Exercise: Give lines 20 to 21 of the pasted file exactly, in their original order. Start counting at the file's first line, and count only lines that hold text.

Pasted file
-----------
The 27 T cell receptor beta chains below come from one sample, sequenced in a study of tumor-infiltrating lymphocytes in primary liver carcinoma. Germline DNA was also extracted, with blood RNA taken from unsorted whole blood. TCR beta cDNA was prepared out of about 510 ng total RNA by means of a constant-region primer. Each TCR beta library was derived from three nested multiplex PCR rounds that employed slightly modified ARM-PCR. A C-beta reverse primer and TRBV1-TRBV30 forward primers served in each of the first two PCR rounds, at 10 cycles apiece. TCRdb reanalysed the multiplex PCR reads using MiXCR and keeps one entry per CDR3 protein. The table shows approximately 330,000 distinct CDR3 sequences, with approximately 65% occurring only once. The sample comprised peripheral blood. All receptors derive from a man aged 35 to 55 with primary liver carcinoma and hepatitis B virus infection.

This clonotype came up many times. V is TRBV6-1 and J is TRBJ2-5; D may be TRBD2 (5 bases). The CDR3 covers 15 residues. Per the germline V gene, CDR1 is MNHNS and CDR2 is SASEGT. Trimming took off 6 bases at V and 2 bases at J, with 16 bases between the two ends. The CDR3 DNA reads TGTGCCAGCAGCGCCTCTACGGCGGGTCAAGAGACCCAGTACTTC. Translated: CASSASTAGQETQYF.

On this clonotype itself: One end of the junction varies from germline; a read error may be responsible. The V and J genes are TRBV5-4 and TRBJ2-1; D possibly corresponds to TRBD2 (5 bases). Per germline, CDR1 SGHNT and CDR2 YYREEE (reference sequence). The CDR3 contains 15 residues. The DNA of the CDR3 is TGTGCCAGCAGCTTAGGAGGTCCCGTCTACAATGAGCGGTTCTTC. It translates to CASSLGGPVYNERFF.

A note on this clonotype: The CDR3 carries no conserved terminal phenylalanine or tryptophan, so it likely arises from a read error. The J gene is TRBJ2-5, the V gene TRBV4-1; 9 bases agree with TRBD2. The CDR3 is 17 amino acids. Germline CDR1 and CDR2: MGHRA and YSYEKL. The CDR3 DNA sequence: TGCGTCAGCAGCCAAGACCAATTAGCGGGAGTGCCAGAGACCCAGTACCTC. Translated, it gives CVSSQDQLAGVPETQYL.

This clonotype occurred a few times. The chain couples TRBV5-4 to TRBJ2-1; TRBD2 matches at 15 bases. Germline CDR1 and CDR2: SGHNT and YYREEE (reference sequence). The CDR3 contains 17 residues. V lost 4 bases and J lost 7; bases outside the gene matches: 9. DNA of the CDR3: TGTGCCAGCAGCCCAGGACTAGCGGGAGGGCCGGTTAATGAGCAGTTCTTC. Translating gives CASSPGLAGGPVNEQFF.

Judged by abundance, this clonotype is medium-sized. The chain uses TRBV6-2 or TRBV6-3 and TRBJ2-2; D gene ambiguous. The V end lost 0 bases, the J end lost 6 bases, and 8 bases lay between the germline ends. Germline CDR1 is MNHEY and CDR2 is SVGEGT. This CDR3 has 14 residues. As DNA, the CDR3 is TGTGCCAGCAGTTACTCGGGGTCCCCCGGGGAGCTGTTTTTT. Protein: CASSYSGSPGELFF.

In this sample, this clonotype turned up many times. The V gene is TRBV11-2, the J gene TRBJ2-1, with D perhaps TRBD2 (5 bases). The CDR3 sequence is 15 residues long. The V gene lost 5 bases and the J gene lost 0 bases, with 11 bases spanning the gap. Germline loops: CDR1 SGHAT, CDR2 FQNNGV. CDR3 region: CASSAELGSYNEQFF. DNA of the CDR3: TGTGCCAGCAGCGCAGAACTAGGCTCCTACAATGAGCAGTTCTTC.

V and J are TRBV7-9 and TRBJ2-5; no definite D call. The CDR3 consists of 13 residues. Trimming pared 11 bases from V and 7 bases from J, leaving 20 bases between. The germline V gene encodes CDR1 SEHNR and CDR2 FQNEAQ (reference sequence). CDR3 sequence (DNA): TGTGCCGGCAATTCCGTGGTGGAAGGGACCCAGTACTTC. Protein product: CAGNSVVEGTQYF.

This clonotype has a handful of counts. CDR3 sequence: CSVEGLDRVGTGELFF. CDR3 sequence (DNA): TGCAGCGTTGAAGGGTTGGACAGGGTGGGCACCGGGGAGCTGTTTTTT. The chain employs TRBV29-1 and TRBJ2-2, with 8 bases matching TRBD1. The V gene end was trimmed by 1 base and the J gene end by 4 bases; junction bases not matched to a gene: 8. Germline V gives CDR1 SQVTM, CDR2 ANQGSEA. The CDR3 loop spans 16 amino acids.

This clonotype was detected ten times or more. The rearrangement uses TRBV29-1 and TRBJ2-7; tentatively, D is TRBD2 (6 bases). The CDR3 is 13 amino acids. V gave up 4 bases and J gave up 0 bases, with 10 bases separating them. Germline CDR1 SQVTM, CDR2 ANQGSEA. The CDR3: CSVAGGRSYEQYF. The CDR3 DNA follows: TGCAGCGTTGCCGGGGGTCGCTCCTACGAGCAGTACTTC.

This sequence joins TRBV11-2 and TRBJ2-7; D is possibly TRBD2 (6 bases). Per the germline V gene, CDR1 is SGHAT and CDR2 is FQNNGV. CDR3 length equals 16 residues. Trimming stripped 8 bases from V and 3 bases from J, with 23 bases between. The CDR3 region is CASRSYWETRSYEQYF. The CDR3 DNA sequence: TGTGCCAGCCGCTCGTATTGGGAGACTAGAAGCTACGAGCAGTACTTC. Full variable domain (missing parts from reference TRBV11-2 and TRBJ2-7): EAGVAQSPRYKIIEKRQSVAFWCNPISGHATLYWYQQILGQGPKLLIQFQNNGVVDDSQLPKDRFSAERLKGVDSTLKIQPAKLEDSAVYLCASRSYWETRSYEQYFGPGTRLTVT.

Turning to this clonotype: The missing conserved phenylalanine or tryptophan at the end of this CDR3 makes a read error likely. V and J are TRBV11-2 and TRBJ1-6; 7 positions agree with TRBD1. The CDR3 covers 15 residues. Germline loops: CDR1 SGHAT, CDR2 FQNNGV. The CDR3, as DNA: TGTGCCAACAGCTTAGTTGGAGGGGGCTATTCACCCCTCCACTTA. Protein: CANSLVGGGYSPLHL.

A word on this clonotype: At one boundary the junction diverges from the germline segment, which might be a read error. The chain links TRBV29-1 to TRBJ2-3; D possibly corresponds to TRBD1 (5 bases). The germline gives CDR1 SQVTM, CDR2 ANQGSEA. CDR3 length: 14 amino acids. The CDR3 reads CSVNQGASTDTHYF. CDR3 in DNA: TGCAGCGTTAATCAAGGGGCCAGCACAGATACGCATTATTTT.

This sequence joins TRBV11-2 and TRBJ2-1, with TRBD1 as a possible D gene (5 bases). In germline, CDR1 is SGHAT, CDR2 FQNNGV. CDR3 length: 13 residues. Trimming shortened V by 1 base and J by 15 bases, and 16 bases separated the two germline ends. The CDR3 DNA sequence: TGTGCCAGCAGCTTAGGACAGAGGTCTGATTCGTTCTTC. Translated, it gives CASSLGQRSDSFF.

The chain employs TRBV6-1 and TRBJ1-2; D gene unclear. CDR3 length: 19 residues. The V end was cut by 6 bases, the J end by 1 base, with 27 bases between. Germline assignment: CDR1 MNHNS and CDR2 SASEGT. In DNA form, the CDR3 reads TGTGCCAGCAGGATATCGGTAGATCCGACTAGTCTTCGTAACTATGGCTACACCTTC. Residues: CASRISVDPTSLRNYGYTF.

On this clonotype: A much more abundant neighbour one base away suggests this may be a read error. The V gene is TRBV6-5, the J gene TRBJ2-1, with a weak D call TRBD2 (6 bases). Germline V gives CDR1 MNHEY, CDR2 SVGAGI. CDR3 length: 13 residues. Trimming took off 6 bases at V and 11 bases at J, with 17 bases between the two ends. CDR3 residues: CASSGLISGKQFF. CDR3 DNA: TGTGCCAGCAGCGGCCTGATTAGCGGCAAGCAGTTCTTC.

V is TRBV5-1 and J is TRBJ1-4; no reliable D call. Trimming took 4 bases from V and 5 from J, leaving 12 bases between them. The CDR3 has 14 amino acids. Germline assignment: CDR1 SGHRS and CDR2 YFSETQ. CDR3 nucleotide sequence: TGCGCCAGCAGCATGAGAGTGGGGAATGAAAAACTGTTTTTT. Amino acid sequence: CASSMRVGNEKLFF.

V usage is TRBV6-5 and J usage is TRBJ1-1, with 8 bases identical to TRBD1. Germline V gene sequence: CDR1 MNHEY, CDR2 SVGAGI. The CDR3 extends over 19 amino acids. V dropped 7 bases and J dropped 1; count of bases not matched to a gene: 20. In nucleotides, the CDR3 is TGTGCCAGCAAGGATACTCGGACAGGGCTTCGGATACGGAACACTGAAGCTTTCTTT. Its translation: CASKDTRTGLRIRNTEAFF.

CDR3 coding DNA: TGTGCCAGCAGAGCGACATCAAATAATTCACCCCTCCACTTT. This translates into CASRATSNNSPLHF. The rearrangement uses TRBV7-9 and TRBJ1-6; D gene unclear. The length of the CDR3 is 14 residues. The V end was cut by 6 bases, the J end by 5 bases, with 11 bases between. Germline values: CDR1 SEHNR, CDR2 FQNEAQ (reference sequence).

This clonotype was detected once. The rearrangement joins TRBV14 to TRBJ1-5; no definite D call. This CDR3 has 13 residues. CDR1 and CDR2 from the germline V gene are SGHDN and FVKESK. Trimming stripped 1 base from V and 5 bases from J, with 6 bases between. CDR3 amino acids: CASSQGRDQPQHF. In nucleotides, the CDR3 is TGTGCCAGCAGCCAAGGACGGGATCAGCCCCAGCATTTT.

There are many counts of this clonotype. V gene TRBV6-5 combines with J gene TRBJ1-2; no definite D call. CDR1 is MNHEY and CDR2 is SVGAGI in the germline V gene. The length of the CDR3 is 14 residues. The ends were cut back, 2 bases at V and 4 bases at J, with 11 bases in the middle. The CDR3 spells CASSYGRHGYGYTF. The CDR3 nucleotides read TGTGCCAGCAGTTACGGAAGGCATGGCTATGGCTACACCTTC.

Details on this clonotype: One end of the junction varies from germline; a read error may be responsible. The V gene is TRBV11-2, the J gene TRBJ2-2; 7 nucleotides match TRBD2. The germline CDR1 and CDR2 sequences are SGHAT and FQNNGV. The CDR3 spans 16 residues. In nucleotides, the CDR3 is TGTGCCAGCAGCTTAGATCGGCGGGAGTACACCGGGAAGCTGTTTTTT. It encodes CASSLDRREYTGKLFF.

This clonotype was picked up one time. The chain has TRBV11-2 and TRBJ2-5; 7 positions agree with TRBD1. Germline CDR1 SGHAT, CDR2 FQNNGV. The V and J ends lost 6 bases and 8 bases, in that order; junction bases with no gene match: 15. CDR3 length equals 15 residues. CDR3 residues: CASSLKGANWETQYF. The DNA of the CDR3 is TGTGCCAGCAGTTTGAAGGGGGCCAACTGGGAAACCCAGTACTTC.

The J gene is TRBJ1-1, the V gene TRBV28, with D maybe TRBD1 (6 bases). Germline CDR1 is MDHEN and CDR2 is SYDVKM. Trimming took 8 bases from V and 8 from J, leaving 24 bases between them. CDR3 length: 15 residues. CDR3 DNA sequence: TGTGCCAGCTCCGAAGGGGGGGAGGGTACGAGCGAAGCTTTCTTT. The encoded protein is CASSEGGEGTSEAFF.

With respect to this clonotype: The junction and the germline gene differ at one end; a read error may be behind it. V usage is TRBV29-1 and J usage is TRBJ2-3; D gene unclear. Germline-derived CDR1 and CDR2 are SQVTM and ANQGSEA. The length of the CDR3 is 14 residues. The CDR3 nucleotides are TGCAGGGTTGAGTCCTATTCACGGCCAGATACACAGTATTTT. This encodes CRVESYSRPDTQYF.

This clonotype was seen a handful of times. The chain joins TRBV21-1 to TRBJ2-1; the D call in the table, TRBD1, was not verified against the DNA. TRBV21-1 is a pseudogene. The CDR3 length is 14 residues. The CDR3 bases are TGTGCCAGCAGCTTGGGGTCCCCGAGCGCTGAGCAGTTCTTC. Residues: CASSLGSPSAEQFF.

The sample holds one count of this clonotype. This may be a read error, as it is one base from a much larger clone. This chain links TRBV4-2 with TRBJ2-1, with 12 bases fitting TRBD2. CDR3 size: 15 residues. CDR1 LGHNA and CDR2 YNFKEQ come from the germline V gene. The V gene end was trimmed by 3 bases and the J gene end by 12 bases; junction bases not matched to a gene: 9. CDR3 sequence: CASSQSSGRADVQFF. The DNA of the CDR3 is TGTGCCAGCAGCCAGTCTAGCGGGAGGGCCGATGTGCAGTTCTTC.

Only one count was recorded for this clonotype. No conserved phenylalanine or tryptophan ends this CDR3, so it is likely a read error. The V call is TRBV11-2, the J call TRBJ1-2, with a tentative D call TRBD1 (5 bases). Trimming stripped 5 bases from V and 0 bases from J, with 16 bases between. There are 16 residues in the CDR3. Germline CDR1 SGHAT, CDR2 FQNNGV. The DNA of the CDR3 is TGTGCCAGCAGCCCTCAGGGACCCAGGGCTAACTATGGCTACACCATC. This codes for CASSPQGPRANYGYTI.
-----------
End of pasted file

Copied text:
This clonotype was detected once. The rearrangement joins TRBV14 to TRBJ1-5; no definite D call. This CDR3 has 13 residues. CDR1 and CDR2 from the germline V gene are SGHDN and FVKESK. Trimming stripped 1 base from V and 5 bases from J, with 6 bases between. CDR3 amino acids: CASSQGRDQPQHF. In nucleotides, the CDR3 is TGTGCCAGCAGCCAAGGACGGGATCAGCCCCAGCATTTT.

There are many counts of this clonotype. V gene TRBV6-5 combines with J gene TRBJ1-2; no definite D call. CDR1 is MNHEY and CDR2 is SVGAGI in the germline V gene. The length of the CDR3 is 14 residues. The ends were cut back, 2 bases at V and 4 bases at J, with 11 bases in the middle. The CDR3 spells CASSYGRHGYGYTF. The CDR3 nucleotides read TGTGCCAGCAGTTACGGAAGGCATGGCTATGGCTACACCTTC.